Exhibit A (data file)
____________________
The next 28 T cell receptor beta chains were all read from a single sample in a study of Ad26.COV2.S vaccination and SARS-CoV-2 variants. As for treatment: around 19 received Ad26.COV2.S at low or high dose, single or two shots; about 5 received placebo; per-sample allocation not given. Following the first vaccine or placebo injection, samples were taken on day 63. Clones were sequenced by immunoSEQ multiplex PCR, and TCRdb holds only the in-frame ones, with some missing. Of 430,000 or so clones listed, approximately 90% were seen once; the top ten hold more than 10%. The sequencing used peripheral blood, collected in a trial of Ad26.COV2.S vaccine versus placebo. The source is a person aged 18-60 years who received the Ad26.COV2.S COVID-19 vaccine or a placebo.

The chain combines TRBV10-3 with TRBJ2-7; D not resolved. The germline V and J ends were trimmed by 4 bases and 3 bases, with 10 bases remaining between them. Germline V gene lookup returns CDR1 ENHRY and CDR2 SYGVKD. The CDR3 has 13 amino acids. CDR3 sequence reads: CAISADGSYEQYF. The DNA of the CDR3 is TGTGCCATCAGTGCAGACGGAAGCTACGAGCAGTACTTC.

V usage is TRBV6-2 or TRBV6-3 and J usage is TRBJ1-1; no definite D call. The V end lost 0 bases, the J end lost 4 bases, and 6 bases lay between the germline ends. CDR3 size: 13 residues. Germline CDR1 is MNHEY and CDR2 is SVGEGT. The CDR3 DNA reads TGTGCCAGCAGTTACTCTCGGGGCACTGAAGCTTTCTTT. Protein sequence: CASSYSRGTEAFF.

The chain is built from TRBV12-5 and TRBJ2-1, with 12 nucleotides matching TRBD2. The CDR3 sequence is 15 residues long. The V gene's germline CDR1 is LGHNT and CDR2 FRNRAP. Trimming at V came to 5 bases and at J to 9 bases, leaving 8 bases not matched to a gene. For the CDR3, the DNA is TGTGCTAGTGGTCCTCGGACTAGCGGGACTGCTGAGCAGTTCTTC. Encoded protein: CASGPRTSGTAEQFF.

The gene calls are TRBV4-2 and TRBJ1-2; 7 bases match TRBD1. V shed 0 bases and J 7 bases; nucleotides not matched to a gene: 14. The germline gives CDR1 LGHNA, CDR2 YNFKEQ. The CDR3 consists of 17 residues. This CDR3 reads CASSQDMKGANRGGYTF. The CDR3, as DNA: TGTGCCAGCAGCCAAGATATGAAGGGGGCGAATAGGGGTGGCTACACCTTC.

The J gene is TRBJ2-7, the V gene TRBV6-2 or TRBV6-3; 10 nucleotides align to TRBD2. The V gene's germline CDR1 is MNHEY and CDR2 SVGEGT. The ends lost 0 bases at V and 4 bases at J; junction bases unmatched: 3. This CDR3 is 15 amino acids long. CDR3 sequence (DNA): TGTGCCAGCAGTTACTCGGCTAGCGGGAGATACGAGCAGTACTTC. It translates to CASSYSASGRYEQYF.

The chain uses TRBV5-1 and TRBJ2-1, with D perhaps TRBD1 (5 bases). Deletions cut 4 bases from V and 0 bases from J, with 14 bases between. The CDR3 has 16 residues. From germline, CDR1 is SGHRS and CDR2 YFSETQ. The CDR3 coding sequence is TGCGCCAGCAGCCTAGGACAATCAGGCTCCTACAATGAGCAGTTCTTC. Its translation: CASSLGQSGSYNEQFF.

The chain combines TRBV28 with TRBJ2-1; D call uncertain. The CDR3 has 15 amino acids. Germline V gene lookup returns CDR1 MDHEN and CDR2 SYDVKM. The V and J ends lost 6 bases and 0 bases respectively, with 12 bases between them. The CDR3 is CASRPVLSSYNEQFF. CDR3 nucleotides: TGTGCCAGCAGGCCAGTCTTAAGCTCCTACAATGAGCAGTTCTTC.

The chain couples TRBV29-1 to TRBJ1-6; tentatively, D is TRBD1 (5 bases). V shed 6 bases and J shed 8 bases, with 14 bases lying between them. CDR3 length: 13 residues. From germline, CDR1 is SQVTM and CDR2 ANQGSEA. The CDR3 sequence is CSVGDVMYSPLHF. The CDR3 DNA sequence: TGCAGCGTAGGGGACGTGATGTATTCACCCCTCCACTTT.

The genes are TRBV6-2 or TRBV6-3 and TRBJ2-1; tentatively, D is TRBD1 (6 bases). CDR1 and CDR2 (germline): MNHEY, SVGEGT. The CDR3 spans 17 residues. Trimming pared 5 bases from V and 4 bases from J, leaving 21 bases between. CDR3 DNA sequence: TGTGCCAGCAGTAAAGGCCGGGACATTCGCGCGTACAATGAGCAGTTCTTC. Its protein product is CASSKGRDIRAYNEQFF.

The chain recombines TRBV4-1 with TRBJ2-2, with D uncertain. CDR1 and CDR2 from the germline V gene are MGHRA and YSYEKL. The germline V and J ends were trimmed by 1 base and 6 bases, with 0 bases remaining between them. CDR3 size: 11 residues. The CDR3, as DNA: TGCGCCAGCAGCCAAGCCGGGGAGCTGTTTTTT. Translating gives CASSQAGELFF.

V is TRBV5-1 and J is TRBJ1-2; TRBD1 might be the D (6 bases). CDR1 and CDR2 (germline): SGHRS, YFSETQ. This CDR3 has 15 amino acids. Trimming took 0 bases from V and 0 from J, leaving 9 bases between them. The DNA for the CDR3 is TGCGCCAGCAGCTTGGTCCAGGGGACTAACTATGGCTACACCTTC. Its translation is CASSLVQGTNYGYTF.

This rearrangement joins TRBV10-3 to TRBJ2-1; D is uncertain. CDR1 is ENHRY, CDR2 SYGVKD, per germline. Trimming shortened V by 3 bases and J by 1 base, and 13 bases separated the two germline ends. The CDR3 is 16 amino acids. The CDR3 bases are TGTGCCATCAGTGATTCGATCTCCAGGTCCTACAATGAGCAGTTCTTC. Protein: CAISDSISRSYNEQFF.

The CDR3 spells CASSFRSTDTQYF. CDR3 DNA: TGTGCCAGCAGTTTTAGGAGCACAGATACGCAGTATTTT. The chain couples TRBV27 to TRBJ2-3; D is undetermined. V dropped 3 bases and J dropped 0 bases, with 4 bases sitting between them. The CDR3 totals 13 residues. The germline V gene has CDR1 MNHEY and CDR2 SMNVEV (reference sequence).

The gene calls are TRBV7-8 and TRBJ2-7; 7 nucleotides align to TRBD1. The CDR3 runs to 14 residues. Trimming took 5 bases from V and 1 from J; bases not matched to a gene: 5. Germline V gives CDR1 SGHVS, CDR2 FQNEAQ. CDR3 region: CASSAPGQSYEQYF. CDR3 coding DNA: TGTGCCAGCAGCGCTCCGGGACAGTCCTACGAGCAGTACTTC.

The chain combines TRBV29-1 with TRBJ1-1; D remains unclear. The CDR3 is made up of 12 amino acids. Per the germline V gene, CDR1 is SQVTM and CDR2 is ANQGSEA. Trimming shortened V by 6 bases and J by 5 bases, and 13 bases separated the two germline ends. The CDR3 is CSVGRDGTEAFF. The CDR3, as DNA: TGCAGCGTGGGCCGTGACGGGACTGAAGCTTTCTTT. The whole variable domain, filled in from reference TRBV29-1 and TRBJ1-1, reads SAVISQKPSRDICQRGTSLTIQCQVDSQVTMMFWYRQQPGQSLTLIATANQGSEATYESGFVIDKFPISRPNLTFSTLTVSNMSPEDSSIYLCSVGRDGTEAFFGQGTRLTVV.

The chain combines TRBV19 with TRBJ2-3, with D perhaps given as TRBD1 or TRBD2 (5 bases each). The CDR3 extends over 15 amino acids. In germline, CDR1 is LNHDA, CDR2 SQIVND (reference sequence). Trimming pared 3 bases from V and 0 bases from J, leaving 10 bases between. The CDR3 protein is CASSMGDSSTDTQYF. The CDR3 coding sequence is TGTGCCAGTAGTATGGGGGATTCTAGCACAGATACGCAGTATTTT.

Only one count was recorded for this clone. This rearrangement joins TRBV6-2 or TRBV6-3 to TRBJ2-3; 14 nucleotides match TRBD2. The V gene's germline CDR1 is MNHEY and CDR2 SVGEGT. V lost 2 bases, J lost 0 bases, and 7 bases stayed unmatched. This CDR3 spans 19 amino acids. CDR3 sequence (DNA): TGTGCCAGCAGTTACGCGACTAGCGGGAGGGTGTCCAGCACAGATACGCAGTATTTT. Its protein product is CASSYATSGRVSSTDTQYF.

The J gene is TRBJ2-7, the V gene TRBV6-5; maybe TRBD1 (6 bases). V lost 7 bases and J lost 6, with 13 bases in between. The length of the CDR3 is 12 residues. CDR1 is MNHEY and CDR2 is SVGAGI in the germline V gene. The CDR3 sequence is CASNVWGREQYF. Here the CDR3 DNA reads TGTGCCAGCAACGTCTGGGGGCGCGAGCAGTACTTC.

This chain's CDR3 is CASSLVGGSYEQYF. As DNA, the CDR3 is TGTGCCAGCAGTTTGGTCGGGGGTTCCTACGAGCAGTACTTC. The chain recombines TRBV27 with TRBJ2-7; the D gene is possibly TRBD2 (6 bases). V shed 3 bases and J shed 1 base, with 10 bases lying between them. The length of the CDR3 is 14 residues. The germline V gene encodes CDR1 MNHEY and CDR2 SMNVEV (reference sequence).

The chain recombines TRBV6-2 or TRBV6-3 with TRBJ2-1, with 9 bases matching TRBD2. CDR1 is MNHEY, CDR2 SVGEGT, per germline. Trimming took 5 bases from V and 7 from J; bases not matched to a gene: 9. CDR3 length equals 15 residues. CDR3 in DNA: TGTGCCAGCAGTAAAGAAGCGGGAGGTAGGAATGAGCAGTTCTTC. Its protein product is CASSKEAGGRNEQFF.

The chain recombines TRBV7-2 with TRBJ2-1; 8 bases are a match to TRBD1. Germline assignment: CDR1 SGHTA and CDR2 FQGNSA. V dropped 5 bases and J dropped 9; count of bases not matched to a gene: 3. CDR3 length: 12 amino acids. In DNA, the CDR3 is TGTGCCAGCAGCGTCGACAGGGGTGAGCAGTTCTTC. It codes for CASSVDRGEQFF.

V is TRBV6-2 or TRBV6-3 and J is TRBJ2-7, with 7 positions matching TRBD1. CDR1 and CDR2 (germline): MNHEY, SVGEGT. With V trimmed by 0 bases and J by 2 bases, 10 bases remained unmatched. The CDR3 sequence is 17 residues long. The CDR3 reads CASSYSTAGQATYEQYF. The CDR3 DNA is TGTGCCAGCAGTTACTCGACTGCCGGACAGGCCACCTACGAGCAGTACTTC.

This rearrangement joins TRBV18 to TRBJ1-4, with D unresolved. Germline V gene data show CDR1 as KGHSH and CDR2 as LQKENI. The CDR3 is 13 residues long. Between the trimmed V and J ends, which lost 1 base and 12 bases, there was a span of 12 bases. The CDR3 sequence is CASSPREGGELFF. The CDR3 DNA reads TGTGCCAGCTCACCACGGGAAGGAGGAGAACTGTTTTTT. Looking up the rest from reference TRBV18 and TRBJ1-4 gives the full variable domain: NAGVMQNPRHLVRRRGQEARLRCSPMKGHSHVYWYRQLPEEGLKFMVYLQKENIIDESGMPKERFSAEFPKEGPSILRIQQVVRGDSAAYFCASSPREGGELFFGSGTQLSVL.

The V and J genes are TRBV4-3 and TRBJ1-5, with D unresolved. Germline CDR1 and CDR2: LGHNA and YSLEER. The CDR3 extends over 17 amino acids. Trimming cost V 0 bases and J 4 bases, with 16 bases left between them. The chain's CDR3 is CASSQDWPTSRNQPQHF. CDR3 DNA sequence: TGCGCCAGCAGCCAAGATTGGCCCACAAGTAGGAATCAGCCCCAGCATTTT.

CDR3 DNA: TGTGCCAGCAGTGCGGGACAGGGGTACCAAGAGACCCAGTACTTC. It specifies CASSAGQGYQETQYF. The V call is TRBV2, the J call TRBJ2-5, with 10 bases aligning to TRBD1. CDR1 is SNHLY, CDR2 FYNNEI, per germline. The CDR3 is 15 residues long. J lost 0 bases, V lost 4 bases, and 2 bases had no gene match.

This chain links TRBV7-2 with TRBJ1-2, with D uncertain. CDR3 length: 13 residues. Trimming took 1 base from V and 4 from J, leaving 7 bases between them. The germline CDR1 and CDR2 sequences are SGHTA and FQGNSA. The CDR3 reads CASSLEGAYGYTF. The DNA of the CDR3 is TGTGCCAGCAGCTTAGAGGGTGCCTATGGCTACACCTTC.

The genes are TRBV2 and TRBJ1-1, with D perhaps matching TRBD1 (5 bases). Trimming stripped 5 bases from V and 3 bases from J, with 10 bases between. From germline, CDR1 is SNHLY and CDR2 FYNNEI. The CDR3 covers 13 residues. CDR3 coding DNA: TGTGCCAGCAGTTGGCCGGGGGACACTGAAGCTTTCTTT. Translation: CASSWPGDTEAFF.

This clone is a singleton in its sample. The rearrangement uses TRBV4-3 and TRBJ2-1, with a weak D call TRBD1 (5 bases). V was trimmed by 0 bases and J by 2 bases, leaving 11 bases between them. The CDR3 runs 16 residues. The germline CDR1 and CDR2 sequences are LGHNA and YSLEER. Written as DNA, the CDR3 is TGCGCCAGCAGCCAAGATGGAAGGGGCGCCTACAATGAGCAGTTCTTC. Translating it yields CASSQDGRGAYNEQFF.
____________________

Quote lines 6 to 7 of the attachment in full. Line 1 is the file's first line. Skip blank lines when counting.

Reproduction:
The J gene is TRBJ2-7, the V gene TRBV6-2 or TRBV6-3; 10 nucleotides align to TRBD2. The V gene's germline CDR1 is MNHEY and CDR2 SVGEGT. The ends lost 0 bases at V and 4 bases at J; junction bases unmatched: 3. This CDR3 is 15 amino acids long. CDR3 sequence (DNA): TGTGCCAGCAGTTACTCGGCTAGCGGGAGATACGAGCAGTACTTC. It translates to CASSYSASGRYEQYF.

The chain uses TRBV5-1 and TRBJ2-1, with D perhaps TRBD1 (5 bases). Deletions cut 4 bases from V and 0 bases from J, with 14 bases between. The CDR3 has 16 residues. From germline, CDR1 is SGHRS and CDR2 YFSETQ. The CDR3 coding sequence is TGCGCCAGCAGCCTAGGACAATCAGGCTCCTACAATGAGCAGTTCTTC. Its translation: CASSLGQSGSYNEQFF.